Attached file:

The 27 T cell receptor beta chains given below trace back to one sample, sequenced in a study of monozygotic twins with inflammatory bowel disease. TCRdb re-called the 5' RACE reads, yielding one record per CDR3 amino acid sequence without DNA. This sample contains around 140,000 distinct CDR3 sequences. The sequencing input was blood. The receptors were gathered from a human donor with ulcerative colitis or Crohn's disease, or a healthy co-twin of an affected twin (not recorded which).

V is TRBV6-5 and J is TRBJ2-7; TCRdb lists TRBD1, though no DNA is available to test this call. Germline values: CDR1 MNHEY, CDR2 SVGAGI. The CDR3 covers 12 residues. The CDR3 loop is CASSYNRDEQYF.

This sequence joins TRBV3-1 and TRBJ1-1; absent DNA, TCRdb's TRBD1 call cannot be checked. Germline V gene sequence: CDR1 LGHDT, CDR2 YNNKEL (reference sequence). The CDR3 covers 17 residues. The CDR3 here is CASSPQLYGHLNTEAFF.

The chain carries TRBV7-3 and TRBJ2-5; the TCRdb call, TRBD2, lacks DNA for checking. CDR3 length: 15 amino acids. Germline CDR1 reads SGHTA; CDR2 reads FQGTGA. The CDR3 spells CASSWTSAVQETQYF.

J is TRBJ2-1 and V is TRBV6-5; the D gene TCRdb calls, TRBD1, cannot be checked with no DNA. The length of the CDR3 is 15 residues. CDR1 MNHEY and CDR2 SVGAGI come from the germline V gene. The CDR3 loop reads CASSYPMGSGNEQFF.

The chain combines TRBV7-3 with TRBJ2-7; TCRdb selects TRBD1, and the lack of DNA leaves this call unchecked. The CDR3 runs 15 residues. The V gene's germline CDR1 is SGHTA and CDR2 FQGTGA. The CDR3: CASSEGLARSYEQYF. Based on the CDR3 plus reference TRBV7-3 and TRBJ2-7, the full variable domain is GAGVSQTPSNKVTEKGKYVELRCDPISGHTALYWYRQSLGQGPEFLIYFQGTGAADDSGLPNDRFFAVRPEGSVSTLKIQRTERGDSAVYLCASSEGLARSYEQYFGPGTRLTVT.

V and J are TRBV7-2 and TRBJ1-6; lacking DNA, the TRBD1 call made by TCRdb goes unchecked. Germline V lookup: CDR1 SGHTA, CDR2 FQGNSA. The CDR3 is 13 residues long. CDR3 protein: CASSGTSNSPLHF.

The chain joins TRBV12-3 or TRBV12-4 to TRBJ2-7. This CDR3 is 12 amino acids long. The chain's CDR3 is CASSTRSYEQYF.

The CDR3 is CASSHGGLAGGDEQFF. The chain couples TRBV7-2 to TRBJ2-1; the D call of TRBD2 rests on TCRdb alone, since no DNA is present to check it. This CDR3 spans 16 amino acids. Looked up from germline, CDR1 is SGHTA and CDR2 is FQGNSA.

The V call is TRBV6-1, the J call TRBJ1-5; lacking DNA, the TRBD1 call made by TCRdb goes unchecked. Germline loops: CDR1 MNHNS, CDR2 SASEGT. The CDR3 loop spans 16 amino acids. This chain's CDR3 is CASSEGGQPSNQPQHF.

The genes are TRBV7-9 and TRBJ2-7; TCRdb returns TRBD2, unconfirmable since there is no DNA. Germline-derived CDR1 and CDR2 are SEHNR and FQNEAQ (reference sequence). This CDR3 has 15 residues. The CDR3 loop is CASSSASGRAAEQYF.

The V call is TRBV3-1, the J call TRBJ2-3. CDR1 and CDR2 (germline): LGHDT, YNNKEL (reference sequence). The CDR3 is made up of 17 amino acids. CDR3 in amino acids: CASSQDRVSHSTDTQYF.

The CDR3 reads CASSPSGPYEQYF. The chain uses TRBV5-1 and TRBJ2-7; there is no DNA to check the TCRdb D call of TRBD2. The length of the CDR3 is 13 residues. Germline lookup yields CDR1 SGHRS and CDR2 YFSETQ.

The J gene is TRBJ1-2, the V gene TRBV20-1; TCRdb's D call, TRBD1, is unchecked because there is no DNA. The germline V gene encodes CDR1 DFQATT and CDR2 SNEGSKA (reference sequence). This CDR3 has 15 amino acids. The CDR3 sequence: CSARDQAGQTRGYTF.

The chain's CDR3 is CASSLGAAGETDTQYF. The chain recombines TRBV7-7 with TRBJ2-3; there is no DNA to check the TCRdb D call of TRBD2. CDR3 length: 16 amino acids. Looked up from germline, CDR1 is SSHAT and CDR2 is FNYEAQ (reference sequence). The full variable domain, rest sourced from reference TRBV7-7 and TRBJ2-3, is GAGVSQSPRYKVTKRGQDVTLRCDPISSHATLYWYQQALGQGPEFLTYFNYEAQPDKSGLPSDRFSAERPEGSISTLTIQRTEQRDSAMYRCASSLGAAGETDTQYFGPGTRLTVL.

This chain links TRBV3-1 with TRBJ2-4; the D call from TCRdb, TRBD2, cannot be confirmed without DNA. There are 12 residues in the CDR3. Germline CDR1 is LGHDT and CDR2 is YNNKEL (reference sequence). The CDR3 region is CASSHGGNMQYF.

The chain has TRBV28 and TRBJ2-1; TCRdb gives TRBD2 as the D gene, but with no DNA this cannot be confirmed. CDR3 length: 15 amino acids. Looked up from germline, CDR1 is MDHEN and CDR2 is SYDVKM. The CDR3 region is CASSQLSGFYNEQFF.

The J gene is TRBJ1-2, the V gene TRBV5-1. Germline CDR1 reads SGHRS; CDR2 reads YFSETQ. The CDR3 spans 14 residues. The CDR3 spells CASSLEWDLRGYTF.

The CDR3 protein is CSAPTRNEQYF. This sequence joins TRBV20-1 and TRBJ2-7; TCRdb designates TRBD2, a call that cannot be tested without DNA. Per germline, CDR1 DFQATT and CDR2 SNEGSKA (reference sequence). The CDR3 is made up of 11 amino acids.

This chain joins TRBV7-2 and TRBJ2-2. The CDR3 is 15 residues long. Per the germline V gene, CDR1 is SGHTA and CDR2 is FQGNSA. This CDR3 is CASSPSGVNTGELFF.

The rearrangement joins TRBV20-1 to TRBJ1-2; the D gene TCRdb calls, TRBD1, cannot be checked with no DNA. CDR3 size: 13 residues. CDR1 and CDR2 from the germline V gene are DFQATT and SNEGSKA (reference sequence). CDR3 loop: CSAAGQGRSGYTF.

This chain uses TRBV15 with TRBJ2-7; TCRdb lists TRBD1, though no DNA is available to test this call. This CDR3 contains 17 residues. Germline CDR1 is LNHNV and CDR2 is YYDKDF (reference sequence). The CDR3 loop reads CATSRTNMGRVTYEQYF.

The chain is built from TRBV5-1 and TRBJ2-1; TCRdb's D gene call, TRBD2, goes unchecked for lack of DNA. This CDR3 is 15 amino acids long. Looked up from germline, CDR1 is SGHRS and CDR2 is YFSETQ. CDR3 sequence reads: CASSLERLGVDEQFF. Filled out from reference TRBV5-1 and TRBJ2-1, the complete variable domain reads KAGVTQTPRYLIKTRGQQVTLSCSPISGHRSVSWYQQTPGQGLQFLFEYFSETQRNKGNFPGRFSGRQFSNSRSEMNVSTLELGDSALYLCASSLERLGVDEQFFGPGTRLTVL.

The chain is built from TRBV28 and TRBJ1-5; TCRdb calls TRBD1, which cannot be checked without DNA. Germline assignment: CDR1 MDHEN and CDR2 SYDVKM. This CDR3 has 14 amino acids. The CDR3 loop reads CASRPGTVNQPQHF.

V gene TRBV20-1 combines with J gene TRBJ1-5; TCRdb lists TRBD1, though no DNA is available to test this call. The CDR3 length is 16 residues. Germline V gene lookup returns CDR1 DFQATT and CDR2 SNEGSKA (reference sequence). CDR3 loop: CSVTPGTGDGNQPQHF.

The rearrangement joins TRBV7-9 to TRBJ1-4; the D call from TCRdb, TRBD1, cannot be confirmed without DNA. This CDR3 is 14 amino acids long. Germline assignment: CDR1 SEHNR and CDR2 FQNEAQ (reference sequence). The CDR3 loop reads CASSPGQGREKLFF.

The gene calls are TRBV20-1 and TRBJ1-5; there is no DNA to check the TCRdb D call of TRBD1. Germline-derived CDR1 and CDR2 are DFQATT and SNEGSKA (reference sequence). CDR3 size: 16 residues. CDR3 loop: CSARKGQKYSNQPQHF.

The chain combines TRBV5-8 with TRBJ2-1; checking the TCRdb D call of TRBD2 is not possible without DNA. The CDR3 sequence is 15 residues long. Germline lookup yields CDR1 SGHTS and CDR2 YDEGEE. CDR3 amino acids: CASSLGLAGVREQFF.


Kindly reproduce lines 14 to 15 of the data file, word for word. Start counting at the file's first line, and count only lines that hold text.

The J gene is TRBJ1-2, the V gene TRBV20-1; TCRdb's D call, TRBD1, is unchecked because there is no DNA. The germline V gene encodes CDR1 DFQATT and CDR2 SNEGSKA (reference sequence). This CDR3 has 15 amino acids. The CDR3 sequence: CSARDQAGQTRGYTF.

The chain's CDR3 is CASSLGAAGETDTQYF. The chain recombines TRBV7-7 with TRBJ2-3; there is no DNA to check the TCRdb D call of TRBD2. CDR3 length: 16 amino acids. Looked up from germline, CDR1 is SSHAT and CDR2 is FNYEAQ (reference sequence). The full variable domain, rest sourced from reference TRBV7-7 and TRBJ2-3, is GAGVSQSPRYKVTKRGQDVTLRCDPISSHATLYWYQQALGQGPEFLTYFNYEAQPDKSGLPSDRFSAERPEGSISTLTIQRTEQRDSAMYRCASSLGAAGETDTQYFGPGTRLTVL.